Eastern Celts, Imitative of Philip II of Macedonia, "Eingesetztem Pferdefuß" Type, c. 2nd - 1st Century B.C.

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The type "Eingesetztem Pferdefuß" literally translates "with inserted cloven hoof."
CE77589. Silver tetradrachm, Lanz 413 (same dies); cf. Göbl OTA 122/2 (for obverse) and Göbl OTA 122/3 (for reverse), aVF, obverse off-center, uneven strike, marks and scratches, weight 10.665 g, maximum diameter 25.7 mm, die axis 0o, tribal mint, c. 2nd - 1st century B.C.; obverse stylized laureate and bearded head of Zeus right; reverse stylized helmeted horseman riding left; cloven hoof above the horse's head; on left: round floral design with pellet in oval in center with many small pellet petals around; below: wheel with five spokes and five pellets between the spokes; rare; $400.00 (€340.00)


Kingdom of Thrace, Lysimachos, 305 - 281 B.C.

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This is an Alexandrine type drachm, meaning it has the types of Alexander's drachms, Herakles and Zeus Aëtophoros. Thompson notes, "Teos, like Colophon, was a royal mint [for Lysimachos] for only a short time. Its scanty output of drachms falls in the period before Lysimachus began to issue money with his own types."
GS86508. Silver drachm, Price L38 corr. (control positions), Thompson 130 corr. (control positions), Müller 34 ff. var. (monogram), Müller Alexander -, SNG Cop -, gVF, toned, centered on a tight flan, light marks, weight 4.258 g, maximum diameter 18.2 mm, die axis 0o, Ionia, Teos (near Sigacik, Turkey) mint, lifetime issue, c. 301/299 - 297 B.C.; obverse head of Herakles right, clad in Nemean lion scalp headdress; reverse Zeus Aëtophoros seated left, right leg drawn back, nude to the waist, himation around hips and legs, eagle in extended right hand, long scepter vertical behind in left hand, griffin seated left above monogram (controls) in lower left field, ΛYΣIMAXOY (Lysimachos) downward on right, BAΣIΛEΩΣ (king) in exergue; from the David Cannon Collection, ex Beast Coins; very rare; $385.00 (€327.25)


Kings of Thrace, Thracian Kainoi, Mostis, c. 126 - 86 B.C.

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Mostis, reigned c. 126 - 86 B.C., was king of the Thracian Kainoi (Caeni) tribe in South East Thrace to Strandzha mountain, territory in Bulgaria and Turkey today. He king is best known from his coinage, which includes bronze coins and rare tetradrachms.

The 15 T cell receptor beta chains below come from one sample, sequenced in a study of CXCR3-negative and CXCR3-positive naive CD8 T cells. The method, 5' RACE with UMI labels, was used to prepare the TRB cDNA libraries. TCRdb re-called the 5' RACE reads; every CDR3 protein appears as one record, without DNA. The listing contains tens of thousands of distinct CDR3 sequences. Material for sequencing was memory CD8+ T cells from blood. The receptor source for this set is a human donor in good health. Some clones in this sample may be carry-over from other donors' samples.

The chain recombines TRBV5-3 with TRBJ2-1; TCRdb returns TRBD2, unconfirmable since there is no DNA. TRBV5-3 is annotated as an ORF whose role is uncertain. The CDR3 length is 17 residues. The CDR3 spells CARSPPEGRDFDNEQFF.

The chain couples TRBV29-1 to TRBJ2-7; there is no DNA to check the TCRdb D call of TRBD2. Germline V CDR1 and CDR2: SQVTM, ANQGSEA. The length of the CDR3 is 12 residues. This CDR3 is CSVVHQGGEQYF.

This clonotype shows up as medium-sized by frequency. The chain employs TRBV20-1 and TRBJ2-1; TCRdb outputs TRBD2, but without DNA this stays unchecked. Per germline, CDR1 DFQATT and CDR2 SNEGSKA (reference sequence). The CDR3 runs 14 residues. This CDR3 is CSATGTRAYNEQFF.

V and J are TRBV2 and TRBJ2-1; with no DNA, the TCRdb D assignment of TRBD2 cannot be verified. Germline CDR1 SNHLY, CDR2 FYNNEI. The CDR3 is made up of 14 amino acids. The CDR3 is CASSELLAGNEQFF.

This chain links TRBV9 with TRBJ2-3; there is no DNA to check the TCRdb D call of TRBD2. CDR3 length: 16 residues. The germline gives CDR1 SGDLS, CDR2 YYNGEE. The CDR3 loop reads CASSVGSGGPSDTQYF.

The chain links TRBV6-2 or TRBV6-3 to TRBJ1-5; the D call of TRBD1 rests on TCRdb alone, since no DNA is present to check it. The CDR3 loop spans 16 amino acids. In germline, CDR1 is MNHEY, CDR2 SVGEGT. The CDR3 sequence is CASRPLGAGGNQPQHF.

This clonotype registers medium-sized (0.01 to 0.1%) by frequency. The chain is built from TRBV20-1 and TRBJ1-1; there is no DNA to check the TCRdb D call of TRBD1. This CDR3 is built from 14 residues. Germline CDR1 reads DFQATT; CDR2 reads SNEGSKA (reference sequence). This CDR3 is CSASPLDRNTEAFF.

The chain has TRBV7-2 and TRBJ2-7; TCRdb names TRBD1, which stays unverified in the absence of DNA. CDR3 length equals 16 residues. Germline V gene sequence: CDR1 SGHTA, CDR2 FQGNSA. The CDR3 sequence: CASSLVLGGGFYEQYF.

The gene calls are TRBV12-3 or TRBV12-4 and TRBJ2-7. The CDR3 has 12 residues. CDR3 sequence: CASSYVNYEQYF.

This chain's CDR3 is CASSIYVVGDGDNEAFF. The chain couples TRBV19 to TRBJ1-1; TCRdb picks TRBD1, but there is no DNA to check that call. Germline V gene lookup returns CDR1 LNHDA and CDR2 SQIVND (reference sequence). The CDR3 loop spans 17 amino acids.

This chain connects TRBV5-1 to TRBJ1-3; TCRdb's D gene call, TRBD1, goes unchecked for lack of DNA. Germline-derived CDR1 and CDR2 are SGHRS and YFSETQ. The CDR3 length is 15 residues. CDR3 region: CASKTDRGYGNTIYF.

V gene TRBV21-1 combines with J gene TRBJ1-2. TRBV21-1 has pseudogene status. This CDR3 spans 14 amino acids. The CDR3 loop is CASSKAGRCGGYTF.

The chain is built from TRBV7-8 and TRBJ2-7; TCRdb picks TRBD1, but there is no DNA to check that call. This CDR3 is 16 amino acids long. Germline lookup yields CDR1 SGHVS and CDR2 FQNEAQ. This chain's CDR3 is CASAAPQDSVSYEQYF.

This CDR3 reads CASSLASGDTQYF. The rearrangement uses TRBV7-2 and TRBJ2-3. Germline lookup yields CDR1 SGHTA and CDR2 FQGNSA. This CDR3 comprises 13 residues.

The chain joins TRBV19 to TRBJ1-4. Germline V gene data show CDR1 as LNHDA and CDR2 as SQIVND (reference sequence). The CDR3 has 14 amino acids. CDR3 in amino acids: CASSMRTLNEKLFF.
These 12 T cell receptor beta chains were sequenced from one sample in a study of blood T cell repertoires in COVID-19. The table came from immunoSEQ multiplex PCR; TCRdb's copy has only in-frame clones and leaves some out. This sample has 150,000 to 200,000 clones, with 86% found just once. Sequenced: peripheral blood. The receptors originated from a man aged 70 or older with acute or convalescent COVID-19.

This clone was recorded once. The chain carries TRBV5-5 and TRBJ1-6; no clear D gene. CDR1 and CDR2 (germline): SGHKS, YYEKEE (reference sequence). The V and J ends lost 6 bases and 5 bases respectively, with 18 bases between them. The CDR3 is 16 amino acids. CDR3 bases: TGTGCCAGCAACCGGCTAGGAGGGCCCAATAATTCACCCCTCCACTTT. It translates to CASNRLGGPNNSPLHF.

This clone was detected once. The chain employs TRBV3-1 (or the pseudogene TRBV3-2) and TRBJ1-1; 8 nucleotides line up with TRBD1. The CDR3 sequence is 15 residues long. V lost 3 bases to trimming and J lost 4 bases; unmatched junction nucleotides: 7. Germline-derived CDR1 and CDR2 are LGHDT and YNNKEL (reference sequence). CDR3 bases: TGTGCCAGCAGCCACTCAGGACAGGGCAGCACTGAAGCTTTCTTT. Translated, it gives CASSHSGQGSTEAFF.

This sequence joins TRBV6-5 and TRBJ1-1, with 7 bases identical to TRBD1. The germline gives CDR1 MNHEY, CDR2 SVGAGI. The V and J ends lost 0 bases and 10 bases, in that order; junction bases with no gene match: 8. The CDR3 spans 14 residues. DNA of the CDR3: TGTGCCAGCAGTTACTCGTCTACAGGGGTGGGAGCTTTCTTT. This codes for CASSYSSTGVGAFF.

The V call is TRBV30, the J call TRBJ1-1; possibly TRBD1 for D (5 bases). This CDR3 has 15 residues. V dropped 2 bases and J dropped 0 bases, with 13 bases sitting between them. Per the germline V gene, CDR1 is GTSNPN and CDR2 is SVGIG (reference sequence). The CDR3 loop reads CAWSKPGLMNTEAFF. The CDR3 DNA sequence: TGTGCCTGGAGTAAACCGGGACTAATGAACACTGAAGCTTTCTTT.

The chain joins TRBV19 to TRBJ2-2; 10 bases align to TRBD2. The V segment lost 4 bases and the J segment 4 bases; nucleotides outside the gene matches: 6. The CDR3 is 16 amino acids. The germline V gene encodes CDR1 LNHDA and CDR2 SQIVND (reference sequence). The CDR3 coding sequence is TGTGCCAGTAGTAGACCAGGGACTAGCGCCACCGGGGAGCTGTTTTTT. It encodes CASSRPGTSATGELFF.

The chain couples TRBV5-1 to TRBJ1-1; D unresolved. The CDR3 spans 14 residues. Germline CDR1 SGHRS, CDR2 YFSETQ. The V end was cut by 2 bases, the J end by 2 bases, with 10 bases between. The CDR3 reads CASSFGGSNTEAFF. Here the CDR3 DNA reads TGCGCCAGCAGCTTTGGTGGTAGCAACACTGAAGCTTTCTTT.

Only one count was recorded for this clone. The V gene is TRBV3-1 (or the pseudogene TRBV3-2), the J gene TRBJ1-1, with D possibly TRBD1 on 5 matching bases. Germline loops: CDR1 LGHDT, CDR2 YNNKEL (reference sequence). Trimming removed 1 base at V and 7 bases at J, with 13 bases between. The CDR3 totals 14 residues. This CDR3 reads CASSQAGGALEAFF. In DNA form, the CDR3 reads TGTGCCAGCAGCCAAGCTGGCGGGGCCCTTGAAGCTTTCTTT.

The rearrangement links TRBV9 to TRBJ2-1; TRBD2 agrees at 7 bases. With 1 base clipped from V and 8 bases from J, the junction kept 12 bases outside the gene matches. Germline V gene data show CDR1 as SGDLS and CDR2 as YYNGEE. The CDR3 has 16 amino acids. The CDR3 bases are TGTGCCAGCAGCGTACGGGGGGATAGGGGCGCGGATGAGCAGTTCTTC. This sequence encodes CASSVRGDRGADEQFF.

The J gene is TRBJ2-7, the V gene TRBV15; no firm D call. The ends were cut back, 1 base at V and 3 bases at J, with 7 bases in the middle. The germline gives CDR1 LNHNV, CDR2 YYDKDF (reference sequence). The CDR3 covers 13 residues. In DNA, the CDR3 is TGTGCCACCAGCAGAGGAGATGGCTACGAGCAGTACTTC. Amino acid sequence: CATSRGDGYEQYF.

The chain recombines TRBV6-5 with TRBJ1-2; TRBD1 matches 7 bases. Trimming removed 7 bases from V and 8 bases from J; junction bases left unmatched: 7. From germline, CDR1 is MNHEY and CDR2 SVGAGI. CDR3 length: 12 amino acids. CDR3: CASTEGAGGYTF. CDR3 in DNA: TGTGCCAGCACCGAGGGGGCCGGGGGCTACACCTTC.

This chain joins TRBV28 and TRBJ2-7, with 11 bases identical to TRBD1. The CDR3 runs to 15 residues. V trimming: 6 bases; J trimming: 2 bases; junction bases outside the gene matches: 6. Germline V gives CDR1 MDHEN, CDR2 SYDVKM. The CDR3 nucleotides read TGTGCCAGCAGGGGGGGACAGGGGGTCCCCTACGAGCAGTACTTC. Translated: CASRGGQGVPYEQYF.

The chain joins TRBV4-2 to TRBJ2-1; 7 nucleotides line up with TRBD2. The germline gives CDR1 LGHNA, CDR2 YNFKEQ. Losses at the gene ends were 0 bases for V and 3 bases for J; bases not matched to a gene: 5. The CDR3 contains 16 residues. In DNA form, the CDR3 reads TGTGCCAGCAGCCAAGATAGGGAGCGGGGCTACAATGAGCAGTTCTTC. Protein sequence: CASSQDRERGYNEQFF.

GB77206. Bronze AE 20, SNG BM 311 - 312, Youroukova 134, SNG Stancomb -, SNG Cop -, BMC Thrace -, VF, green patina, some light corrosion, weight 4.750 g, maximum diameter 19.9 mm, c. 126 - 86 B.C.; obverse jugate heads of Zeus and Hera right; countermark: monogram; reverse BAΣIΛEΩΣ / MOΣTI∆OΣ, eagle standing left on thunderbolt, monogram above right; very rare; $360.00 (€306.00)


Thracians, Odrysian Kingdom, Kotys I 384 - 359 B.C.

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Soon after he became king, Kotys allied with Athens and married his daughter to the Athenian general Iphicrates, who became his second in command. With the help of Iphicrates, Kotys expanded his kingdom, but his success led to increasing tensions with Athens. The Second Athenian Confederacy was founded as a safeguard against Kotys. In 365 B.C., Kotys went to war with the Athenians for the Thracian Chersonese. Around this time, Kotys' treasurer Miltokythes rebelled. Iphicrates and Kotys' mercenary commander Charidemus bribed the Athenian commanders to help suppress the rebellion. In 361 B.C., Charidemus returned to Athens with a treaty from Kotys, proclaiming him an ally. By 360 B.C., Kotys controlled the whole Chersonese peninsula. Late Sep. 360 B.C., Kotys was murdered by two of Plato’s students, Python and Heraclides. Advisers to the King, they murdered him under the pretext that he had wronged their father. In Athens, they were proclaimed honorary citizens and rewarded with gold wreaths.